As the school year begins, many families with children or grandchildren obtaining a post-secondary education may have questions about how and when to access Registered Education Savings Plan (RESP) funds.
Since RESP withdrawal rules are complex, here are a few quick reminders:
- Unless approved as an Education Assistance Payment (EAP) or as a Post-Secondary Education Payment (PSE), an RESP withdrawal may trigger repayment of grants or bonds to the government.
- Before requesting an RESP withdrawal, subscribers should have proof of the student’s enrollment in a qualifying education program.1
- Clients with Odlum Brown RESPs can usually request whether they prefer to receive an EAP, PSE or a blended payment from both portions of a child’s RESP, when making RESP withdrawals.
The table below briefly compares EAPs and PSEs:
What costs are eligible for EAPs?
Education Assistance Payments can be used for “reasonable costs” while enrolled in a qualifying education program, which may include:
- accommodation; and
- some transportation and general living expenses.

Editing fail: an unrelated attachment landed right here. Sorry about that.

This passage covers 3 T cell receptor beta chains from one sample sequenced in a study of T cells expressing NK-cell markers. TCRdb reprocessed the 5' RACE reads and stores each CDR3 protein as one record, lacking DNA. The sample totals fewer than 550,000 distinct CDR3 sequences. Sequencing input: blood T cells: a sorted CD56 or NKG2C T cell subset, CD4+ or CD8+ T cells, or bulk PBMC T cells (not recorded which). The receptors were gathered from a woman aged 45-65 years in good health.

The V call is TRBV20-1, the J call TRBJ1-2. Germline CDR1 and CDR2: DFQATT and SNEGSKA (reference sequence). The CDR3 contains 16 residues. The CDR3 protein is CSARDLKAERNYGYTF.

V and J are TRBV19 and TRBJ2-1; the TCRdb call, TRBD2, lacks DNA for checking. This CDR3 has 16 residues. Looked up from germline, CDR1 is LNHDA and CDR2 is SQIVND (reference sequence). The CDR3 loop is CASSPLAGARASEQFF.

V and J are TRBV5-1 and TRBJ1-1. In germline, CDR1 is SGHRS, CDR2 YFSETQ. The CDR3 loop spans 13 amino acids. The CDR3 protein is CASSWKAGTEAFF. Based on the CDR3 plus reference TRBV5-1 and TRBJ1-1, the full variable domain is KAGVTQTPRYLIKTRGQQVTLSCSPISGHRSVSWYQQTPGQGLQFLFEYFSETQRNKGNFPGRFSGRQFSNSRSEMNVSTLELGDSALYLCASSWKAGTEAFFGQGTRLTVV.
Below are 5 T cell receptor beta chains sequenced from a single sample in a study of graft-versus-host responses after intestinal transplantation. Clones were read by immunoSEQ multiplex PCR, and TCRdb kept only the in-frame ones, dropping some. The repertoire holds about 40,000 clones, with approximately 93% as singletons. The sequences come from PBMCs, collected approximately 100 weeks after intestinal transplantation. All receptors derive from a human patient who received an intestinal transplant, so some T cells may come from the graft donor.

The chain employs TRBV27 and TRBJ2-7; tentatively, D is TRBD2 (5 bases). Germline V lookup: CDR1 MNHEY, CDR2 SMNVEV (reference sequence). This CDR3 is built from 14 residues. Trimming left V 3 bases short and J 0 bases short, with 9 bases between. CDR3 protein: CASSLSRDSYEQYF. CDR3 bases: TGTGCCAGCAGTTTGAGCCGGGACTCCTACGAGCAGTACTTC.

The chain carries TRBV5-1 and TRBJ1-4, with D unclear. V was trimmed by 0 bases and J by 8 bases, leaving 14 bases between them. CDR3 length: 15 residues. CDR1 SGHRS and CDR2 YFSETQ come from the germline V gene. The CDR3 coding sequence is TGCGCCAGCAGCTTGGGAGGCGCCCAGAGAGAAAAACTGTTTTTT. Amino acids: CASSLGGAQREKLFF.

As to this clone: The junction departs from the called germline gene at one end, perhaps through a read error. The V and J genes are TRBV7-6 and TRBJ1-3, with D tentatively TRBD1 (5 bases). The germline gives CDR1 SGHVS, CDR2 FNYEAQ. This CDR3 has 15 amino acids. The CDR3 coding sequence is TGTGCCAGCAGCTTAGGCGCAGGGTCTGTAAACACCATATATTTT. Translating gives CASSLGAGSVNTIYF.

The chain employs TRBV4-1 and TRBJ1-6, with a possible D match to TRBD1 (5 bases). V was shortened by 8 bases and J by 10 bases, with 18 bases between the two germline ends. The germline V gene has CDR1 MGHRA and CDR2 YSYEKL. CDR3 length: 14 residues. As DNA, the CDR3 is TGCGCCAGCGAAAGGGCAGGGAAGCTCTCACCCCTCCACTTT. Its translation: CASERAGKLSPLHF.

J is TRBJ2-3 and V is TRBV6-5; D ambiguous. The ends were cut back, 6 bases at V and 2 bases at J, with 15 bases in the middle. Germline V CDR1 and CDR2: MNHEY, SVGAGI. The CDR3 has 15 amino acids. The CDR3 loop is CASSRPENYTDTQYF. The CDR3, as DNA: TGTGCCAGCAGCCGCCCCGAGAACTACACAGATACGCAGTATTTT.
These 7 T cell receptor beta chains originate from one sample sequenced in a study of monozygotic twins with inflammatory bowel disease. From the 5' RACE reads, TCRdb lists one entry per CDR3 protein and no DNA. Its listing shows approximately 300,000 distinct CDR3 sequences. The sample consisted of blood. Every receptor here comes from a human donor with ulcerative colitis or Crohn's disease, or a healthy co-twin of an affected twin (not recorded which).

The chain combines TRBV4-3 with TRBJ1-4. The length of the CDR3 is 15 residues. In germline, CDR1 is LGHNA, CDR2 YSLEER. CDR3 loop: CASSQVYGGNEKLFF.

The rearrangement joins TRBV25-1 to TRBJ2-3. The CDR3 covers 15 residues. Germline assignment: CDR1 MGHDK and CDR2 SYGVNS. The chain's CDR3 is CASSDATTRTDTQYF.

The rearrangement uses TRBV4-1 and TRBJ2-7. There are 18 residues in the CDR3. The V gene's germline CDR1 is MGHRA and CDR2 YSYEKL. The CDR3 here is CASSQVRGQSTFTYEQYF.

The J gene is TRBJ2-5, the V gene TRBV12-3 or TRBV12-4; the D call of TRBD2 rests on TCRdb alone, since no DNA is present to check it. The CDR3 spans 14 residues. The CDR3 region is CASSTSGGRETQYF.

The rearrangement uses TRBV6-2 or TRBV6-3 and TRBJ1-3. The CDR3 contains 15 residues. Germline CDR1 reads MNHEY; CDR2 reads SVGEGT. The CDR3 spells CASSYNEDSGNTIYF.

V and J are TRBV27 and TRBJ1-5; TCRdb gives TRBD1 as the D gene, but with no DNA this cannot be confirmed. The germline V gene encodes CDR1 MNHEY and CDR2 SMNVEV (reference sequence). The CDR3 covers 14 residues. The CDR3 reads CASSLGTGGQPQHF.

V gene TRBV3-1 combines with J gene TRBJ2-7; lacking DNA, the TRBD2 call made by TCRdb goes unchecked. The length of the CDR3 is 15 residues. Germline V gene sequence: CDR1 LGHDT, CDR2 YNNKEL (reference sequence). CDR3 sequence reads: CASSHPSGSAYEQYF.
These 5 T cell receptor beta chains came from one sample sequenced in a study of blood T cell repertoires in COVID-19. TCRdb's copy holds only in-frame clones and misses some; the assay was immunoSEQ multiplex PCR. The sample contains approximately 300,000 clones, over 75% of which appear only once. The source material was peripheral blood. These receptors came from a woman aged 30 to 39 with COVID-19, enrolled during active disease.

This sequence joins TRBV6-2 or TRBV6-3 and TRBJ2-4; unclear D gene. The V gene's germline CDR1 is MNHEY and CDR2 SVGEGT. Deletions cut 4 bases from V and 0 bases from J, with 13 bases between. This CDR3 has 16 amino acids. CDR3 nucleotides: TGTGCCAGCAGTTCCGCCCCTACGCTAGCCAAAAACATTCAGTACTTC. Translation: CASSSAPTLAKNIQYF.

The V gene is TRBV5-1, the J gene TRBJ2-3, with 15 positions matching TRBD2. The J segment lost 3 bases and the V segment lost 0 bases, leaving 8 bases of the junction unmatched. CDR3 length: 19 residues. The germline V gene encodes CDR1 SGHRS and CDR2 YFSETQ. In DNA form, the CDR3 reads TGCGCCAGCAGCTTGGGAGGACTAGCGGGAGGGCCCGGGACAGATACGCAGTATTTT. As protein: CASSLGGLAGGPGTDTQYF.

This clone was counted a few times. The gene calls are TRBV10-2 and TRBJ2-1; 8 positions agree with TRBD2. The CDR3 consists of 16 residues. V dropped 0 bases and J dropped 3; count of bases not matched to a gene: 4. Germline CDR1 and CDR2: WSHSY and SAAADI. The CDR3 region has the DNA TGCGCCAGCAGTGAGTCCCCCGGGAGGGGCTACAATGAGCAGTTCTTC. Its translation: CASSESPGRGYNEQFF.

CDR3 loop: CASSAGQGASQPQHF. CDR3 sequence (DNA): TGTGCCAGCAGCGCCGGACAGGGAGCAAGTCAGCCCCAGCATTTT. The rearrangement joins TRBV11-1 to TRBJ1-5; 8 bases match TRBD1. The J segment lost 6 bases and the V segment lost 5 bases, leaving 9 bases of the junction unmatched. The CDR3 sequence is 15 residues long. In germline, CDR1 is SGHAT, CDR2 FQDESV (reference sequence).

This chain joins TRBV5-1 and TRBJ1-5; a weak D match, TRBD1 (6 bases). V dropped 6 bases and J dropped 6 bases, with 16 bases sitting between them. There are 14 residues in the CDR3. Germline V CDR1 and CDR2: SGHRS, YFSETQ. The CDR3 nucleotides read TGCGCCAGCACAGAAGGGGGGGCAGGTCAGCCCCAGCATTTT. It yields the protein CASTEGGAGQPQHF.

EAPs are taxable as part of the student’s income. A student may pay little to no tax on an EAP, depending on their other taxable income, tax credits and deductions. PSEs are non-taxable and can therefore be withdrawn without impacting income tax.
While personalized advice is necessary to properly assess all individual factors, some families may prefer to withdraw taxable EAPs initially to reduce the risk of repaying grants and bonds to the government later if any unused funds remain in the RESP after the plan beneficiary(ies) end enrollment in an eligible post-secondary program. For example, families with children who receive generous scholarships or who might discontinue their studies may find this sequence of withdrawals attractive. A subscriber’s contributions to an RESP can still be withdrawn, tax-free, after all EAPs are withdrawn, even if no beneficiary is enrolled in an eligible program.
For additional student tax tips, visit getsmarteraboutmoney.ca.3
There are also several budgeting tools available from the Government of Canada to help students plan responsibly, including “Budgeting for Student Life”4 and the “Student Budget Worksheet.”5
For more information about RESPs, please contact your Odlum Brown Investment Advisor or Portfolio Manager.
1 A qualifying education program can be at a designated institution in Canada, or outside of Canada at a university, college or other educational institution providing courses at a post-secondary level. For Canadian programs, a minimum of 10 hours per week of instruction or work per week is required for full-time programs, or at least 12 hours per month if part-time.
2 This limit reapplies if the student does not re-enroll for 12 months.
Odlum Brown Financial Services Limited is a wholly owned subsidiary of Odlum Brown Limited offering life insurance products, retirement, estate and financial planning exclusively to Odlum Brown clients.